Low-Maintenance Appliances: Small Appliances

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In a way, small appliances are very low maintenance because when one of them breaks, which is often and soon, we simply throw it away and buy a new one. Thus we pass on maintenance to public officials who must figure out what to do with the junk we so wantonly toss away in the garbage. I have an acquaintance who loves to fix things, and he says just about every appliance is fixable if you can get the new part from the manufacturer. This takes time. Manufacturers would much rather you lose patience and buy a new one.

To avoid fixing, I am tempted to say never buy an appliance priced at $19.95, or for that matter $29.95. But that would not be totally true, and besides we will have these appliances whether we want them or not for the same reason men have closets full of ties. Small, cheap appliances make such nice Christmas gifts. But given a choice, it is always better to pay a little more rather than a little less.

Better than that, whenever possible, investigate manually operated appliances. Our manually operated ice cream maker is much more satisfactory in our estimation than the electric one we used to use. A hand- cranked pasta maker we bought last year suits us much better than an electric one. Our hand-operated Victoria Strainer (from Vitantonio Manufacturing Company, 34355 Vokes Drive, Eastlake, OH 44094) is perfect for preparing apples for sauce, tomatoes for juice and catsup, baby foods, etc. Our hand-cranked flour mill and hand-cranked meat grinder are perfect for a normal kitchen’s needs. These tools don’t suddenly quit working and are usually easy enough to fix if something does break.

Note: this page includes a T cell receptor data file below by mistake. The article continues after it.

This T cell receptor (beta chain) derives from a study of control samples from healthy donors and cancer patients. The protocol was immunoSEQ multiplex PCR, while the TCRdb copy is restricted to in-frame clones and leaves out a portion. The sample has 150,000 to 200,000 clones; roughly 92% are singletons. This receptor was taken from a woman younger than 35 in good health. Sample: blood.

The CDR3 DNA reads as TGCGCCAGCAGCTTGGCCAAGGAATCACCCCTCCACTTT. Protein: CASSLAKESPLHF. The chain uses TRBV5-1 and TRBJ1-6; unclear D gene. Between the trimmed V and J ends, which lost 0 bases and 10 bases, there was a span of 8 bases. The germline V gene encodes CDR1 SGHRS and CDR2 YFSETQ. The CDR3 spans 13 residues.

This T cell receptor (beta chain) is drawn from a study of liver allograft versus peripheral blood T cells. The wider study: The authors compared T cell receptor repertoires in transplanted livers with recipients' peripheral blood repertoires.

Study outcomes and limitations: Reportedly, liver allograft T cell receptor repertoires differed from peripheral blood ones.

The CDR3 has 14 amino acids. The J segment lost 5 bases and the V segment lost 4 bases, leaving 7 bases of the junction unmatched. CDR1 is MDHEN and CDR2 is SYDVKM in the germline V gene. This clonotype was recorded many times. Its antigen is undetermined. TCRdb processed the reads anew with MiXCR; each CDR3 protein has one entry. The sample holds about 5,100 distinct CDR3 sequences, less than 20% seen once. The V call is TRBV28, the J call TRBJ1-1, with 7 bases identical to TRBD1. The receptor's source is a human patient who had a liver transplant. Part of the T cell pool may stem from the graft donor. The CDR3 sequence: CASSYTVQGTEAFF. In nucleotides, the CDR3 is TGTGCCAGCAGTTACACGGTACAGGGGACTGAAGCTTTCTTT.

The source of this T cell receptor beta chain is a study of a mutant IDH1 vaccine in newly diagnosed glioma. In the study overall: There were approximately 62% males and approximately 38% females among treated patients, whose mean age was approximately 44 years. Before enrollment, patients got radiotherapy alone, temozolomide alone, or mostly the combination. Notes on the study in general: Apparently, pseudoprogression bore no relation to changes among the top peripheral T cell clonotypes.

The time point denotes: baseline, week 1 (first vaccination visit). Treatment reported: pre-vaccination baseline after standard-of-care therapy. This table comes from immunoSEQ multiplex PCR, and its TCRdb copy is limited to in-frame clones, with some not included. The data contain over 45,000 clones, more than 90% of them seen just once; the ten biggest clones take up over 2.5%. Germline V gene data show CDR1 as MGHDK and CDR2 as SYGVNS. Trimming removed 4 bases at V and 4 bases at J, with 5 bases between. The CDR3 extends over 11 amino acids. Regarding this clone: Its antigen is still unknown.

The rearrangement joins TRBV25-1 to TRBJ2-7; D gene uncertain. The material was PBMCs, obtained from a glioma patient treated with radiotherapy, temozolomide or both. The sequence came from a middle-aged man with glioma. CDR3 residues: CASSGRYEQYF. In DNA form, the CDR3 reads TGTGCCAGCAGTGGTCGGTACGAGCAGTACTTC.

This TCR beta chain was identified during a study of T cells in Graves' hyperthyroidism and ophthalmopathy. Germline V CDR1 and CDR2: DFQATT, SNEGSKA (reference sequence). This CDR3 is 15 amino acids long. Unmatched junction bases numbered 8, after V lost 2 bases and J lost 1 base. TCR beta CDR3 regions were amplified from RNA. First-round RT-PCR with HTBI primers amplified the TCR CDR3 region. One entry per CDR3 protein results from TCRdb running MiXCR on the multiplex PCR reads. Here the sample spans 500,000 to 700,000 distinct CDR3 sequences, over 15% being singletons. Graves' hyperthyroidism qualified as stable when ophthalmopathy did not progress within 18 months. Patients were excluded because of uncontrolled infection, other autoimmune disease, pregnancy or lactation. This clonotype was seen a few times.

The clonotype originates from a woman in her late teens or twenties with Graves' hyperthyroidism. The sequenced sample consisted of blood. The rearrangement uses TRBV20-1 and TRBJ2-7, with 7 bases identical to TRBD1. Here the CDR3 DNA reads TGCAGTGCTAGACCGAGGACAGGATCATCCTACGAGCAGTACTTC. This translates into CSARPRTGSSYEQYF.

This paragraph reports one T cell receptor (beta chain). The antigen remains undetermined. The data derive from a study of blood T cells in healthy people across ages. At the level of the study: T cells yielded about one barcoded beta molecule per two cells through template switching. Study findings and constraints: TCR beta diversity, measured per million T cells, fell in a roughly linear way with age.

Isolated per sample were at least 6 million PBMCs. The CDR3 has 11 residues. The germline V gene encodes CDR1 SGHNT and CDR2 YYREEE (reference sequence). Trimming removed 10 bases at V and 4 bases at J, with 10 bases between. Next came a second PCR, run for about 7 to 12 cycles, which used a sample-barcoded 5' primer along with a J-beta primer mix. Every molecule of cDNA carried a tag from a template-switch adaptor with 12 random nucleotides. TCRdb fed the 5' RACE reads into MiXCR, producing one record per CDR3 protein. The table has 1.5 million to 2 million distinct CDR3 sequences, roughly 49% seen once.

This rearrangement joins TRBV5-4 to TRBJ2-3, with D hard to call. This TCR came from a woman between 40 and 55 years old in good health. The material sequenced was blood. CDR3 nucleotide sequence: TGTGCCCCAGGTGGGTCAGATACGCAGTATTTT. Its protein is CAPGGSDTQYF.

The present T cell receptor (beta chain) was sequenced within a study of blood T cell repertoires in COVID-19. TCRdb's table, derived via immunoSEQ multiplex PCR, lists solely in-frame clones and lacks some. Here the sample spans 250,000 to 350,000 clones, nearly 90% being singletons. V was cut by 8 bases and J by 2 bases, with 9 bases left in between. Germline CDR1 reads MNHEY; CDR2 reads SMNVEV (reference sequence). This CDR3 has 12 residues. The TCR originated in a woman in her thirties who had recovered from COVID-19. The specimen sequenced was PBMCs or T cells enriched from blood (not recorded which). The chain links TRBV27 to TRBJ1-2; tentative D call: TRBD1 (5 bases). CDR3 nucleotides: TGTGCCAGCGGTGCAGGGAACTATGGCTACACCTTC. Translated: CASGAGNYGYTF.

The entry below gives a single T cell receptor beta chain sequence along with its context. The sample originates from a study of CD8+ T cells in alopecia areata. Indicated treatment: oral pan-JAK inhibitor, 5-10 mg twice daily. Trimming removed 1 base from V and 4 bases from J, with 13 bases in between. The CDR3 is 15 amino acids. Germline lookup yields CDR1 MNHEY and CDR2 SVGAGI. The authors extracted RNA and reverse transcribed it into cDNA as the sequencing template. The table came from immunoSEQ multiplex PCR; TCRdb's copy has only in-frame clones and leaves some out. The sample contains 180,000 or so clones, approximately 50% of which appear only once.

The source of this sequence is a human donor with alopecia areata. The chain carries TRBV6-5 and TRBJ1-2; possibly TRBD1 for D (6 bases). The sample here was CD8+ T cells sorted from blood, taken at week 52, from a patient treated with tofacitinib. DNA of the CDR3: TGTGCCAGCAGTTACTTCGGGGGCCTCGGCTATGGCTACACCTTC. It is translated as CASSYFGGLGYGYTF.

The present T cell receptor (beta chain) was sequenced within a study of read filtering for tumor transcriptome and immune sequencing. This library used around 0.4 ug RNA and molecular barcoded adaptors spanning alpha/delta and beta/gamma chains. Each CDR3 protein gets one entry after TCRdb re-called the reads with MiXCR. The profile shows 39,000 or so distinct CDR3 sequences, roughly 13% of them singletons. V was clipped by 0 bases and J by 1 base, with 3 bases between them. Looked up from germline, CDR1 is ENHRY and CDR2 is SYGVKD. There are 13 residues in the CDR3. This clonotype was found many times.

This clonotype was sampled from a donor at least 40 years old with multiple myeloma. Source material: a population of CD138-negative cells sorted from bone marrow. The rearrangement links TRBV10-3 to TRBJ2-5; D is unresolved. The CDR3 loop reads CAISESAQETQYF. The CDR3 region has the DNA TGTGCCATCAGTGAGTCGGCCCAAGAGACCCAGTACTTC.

Vacuum Cleaners

Vacuum cleaners can be high maintenance if you try to run them when the bag is full of dirt, or mercy, without the screen that keeps dirt from being sucked into the motor. A high-priced Electrolux will generally be a better buy than a cheap (fill in the manufacturer of your choice). But for real low maintenance, a central cleaning system is best. The suction motor is much more powerful, the lightweight hose and attachments easier to handle, and cleaning becomes a very quiet job for once. I thought surely the pipes carrying away the dirt would get plugged, but after observing central cleaning in a friend’s house for a good many years, this evidently doesn’t happen. Another advantage is that a central cleaning system does not exhaust air right back into the room like a conventional vacuum does, blowing nearly as much dust into the air as it sucks up.


The ports in steam irons get plugged in time, more so if you are using well water, even if it’s softened. It will pay anyone to catch a little rainwater or save the water from a dehumidifier to use in steam irons to lengthen the time before the ports become plugged. A wire will unplug the holes somewhat. A solution of half vinegar and half water allowed to steam away is supposed to clean out mineral buildup, but doesn’t always work. Build up on the bottom of the iron, from spray-on starches, for instance, can be removed by rubbing gently with a nonabrasive cleanser like Bon Ami. Do not use regular scouring powder; it will scratch the bottom.


Don’t forget to pull the crumb pan out of your toaster once in a blue moon and dump it. And remember Logsdon’s Law of Small Appliance Repair: When it doesn’t work, check the electric plug and cord first. Invariably appliances that you plug in and out frequently develop loose connections or breaks in the wire.

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